3 Ways to Use Crocheted Twirls

By A Guest Writer – 22 Comments

A Guest Post by Merry.

Twirls are a simple crochet construction. They can be quick to make and can be used in a variety of different ways.

  • As a decoration: in white, twirls can represent icicles which can be used for seasonal decorating. Made with green yarn, twirls easily stand in for foliage and fronds.
  • As a scarf: worked with mohair or a similar textured yarn, just 3 – 4 rounds result in a fantastically light weight scarf, adding lots of flair to any winter outfit.
  • As a bag strap: when made with double knit/worsted yarn, twirls are a stylish way to add straps to a bag.

But first let me take you through twirl-making, so that you can get crocheting wonderful twirls in all lengths and widths to use in any of the ways suggested above. So, if you’re in the mood to try out some twirls, grab yourself a hook and some yarn and twirl through the following steps:

Note: For left handed pictures, roll your mouse over the image and it will change for you.

1. Chain 15, dc in forth chain from hook.

2. 2 dc in the next chain and then continue to crochet 2 dc in each chain until the end.

You will notice your twirl forming before your very eyes!

3. 2 dc in the last chain, ch 3 and turn.

4. In the second row, dc in same stitch as the ch 3. 2 dc in each dc from the previous row until the end of the row.

Note how the twirl is growing even more curved than in the first step. Once you reach the end of the row, twist your twirl on its own axis (i.e. on itself) so it looks like so:

It’s as simple as that!

NOTE: If you wish, you can carry on and complete another row in exactly the same way as the last one but unless the yarn is very light, more than two rows of double crochet will make the twirl heavy to wear.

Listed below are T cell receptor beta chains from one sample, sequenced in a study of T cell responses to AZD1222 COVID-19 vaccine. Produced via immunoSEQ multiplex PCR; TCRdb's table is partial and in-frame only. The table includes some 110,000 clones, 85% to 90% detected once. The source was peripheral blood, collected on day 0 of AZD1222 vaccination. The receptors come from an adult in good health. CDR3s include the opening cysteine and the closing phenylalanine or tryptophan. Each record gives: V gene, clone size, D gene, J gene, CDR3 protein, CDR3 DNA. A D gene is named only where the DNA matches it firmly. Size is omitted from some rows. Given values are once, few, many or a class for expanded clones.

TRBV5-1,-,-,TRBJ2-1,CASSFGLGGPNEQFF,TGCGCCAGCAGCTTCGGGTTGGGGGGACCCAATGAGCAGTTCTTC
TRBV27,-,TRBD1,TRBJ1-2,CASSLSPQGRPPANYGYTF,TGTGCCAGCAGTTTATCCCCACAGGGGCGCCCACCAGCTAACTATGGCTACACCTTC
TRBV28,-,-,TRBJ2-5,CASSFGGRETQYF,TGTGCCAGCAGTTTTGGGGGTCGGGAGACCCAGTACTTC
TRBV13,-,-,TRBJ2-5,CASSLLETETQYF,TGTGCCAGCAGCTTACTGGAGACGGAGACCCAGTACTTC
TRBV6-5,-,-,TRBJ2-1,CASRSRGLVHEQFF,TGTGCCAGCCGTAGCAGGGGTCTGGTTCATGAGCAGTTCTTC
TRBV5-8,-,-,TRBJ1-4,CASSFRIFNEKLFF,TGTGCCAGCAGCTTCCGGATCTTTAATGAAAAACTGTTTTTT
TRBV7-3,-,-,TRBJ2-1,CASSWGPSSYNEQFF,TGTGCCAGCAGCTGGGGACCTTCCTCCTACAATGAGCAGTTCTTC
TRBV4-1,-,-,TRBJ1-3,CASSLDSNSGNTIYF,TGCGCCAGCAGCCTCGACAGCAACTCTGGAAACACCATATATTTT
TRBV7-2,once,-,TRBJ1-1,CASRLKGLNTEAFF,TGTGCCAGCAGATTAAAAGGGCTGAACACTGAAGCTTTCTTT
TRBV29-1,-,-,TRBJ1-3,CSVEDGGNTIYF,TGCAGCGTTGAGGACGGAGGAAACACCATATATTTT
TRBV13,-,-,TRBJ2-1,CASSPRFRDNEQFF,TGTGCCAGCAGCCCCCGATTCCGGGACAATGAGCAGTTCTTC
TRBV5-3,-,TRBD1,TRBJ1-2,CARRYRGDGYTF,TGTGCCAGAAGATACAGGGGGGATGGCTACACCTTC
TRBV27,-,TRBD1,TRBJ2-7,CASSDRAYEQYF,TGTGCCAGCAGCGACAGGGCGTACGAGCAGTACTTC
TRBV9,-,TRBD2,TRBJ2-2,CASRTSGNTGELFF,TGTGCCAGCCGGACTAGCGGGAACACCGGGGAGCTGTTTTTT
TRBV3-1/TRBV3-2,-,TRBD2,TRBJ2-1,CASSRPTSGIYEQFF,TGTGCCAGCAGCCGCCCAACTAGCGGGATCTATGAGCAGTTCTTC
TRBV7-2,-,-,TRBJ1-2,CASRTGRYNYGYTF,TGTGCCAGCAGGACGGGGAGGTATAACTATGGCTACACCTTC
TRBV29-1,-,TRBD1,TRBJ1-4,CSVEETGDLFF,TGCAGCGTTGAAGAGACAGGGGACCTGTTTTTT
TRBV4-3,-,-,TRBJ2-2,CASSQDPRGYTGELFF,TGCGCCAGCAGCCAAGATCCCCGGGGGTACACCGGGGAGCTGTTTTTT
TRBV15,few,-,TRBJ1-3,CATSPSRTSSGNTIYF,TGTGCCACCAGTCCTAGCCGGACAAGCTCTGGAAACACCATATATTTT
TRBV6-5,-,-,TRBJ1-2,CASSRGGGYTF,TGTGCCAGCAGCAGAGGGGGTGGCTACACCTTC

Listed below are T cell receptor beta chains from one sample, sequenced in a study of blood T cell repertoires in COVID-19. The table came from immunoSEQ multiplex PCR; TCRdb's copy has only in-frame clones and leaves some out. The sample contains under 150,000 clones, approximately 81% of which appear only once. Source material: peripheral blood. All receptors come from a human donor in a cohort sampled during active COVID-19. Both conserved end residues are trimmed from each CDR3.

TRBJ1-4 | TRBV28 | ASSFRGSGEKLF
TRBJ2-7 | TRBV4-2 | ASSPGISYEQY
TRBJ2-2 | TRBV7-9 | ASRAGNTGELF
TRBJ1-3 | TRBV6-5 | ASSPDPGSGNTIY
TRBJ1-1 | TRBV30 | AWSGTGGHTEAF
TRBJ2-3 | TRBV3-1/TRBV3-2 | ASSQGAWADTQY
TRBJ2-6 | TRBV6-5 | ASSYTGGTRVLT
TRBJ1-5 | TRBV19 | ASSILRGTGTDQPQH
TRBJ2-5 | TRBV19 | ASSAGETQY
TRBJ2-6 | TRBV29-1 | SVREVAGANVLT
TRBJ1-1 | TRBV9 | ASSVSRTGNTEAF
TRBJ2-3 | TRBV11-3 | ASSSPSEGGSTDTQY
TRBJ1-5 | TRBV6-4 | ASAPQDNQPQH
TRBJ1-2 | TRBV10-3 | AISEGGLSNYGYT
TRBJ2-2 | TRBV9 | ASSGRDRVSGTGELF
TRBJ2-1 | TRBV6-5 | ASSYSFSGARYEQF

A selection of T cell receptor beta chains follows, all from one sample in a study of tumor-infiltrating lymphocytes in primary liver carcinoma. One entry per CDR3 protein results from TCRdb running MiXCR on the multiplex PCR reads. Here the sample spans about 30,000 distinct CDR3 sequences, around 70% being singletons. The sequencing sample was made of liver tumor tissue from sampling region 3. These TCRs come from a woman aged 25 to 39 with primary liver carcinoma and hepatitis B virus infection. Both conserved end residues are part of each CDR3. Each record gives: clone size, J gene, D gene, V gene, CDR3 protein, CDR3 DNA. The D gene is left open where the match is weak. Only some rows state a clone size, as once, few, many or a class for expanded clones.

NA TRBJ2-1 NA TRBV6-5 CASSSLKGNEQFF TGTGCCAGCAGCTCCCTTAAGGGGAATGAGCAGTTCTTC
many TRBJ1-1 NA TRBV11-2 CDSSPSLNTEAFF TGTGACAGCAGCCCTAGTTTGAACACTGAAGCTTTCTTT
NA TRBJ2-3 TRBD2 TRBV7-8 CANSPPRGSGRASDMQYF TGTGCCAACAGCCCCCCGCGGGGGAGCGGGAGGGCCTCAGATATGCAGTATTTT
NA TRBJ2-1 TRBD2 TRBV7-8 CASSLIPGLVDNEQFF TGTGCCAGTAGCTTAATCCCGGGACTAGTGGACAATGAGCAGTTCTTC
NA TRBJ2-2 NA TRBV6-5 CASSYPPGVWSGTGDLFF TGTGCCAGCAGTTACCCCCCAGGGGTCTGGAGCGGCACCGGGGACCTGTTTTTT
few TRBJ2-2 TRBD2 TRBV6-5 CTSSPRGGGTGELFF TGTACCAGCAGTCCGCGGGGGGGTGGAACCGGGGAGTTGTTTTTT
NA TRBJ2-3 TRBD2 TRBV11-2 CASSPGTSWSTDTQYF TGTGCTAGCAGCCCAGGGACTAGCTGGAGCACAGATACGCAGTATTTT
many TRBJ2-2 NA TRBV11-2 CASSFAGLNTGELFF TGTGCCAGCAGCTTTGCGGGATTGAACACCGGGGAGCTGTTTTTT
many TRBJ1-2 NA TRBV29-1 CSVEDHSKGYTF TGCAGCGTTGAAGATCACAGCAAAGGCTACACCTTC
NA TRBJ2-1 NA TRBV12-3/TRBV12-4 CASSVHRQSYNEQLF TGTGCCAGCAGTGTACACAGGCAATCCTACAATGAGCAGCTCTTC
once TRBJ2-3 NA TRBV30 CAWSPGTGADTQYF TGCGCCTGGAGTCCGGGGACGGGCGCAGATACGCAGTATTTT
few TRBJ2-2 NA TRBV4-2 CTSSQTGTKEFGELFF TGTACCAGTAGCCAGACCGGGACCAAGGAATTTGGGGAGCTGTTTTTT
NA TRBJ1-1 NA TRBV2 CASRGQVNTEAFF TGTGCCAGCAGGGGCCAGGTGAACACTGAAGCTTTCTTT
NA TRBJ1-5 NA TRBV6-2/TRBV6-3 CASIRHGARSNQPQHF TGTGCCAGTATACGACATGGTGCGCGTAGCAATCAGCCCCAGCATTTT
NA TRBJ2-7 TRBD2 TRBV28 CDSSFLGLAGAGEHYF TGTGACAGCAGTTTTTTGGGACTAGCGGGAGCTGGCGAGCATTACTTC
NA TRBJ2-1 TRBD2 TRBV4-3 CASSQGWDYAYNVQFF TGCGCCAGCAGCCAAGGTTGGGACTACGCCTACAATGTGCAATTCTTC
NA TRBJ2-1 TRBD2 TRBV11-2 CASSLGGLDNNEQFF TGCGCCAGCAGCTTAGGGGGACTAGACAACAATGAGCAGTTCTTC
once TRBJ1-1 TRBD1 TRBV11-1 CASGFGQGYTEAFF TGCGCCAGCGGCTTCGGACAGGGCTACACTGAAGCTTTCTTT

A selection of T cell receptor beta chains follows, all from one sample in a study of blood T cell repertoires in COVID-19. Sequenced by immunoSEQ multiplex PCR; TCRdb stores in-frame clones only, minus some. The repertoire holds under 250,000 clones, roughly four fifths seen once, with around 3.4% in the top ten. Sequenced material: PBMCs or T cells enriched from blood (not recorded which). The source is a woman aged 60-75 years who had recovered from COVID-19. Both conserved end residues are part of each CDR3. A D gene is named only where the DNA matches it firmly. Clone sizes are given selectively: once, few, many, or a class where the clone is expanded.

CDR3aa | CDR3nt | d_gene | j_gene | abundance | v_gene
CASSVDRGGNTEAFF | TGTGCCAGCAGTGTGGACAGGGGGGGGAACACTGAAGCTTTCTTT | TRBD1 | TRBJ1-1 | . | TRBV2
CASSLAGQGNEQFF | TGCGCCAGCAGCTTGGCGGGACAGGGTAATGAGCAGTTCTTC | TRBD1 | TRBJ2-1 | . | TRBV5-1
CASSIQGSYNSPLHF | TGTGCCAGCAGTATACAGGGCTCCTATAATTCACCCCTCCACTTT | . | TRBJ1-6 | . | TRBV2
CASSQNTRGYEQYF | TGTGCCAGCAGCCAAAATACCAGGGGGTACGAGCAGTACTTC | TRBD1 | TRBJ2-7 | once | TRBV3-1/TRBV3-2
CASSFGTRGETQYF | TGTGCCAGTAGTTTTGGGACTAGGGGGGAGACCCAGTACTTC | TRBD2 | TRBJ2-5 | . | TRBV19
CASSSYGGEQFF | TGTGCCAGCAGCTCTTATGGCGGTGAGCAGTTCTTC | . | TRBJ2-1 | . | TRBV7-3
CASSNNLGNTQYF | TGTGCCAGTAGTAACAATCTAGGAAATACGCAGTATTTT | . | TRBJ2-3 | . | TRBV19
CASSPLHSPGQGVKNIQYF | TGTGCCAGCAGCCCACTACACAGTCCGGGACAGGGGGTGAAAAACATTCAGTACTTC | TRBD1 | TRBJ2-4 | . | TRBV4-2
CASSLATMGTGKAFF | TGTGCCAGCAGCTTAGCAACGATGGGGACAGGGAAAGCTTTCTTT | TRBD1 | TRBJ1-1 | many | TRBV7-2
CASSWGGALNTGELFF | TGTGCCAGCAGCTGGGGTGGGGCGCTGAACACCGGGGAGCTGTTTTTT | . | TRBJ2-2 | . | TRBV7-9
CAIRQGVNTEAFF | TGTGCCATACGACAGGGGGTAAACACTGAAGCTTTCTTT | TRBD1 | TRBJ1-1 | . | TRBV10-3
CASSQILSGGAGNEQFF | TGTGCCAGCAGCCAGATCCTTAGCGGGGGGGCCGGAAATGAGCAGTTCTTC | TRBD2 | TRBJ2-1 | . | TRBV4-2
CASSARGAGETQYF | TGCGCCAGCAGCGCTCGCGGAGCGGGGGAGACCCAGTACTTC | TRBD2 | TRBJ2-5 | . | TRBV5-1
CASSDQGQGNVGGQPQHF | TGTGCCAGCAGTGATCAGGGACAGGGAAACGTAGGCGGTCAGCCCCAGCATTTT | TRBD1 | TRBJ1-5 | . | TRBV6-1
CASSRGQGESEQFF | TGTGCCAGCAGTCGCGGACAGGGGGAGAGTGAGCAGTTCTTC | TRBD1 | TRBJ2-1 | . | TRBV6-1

Now you’ve made your first twirl, what to do with it? Here’s a reminder of 3 ways to use crocheted twirls:

Use your twirls to decorate floral embellishments. In this example, I’ve used two pieces of twirls in place of leaves, adding both color and texture to my simple red flower:

Alternatively, make longer pieces of twirl (simply start with a chain length to match the desired final length). Once completed, twist the twirl around its own axis several times to achieve a denser structure and stitch to the sides of a bag as a unique and stylish handle:

The third way to use a twirl is to start it as a 1.5 mter long chain and work for 3 or 4 rows to make a wearable piece of twirly glamor! Here you see a twirly scarf I made for my daughter. I used cream yarn with a variegated peachy yarn. I love the unusual look of the finished piece. If made using a soft merino-wool (or a similarly soft fiber) the result will surely be extremely ‘strokable’ and glamorous-looking. This can take some time to complete but for sure, the finished scarf is worth the patience and perseverance!

TOP TIP: For an extremely soft twirly-scarf, use a larger hook size than is recommended for the yarn so that the stitches are loose.

My final word on this fantastic scarf is that it looks good worn 2 different ways: on the left you see the spirals twisted in the same direction so that it looks like a stack of scalloped shells; on the right is the funky way to wear the same twirly scarf in which the scarf is left to take on random twists and turns. The two-coloured yarn combination is very effectively shown off in this second formation.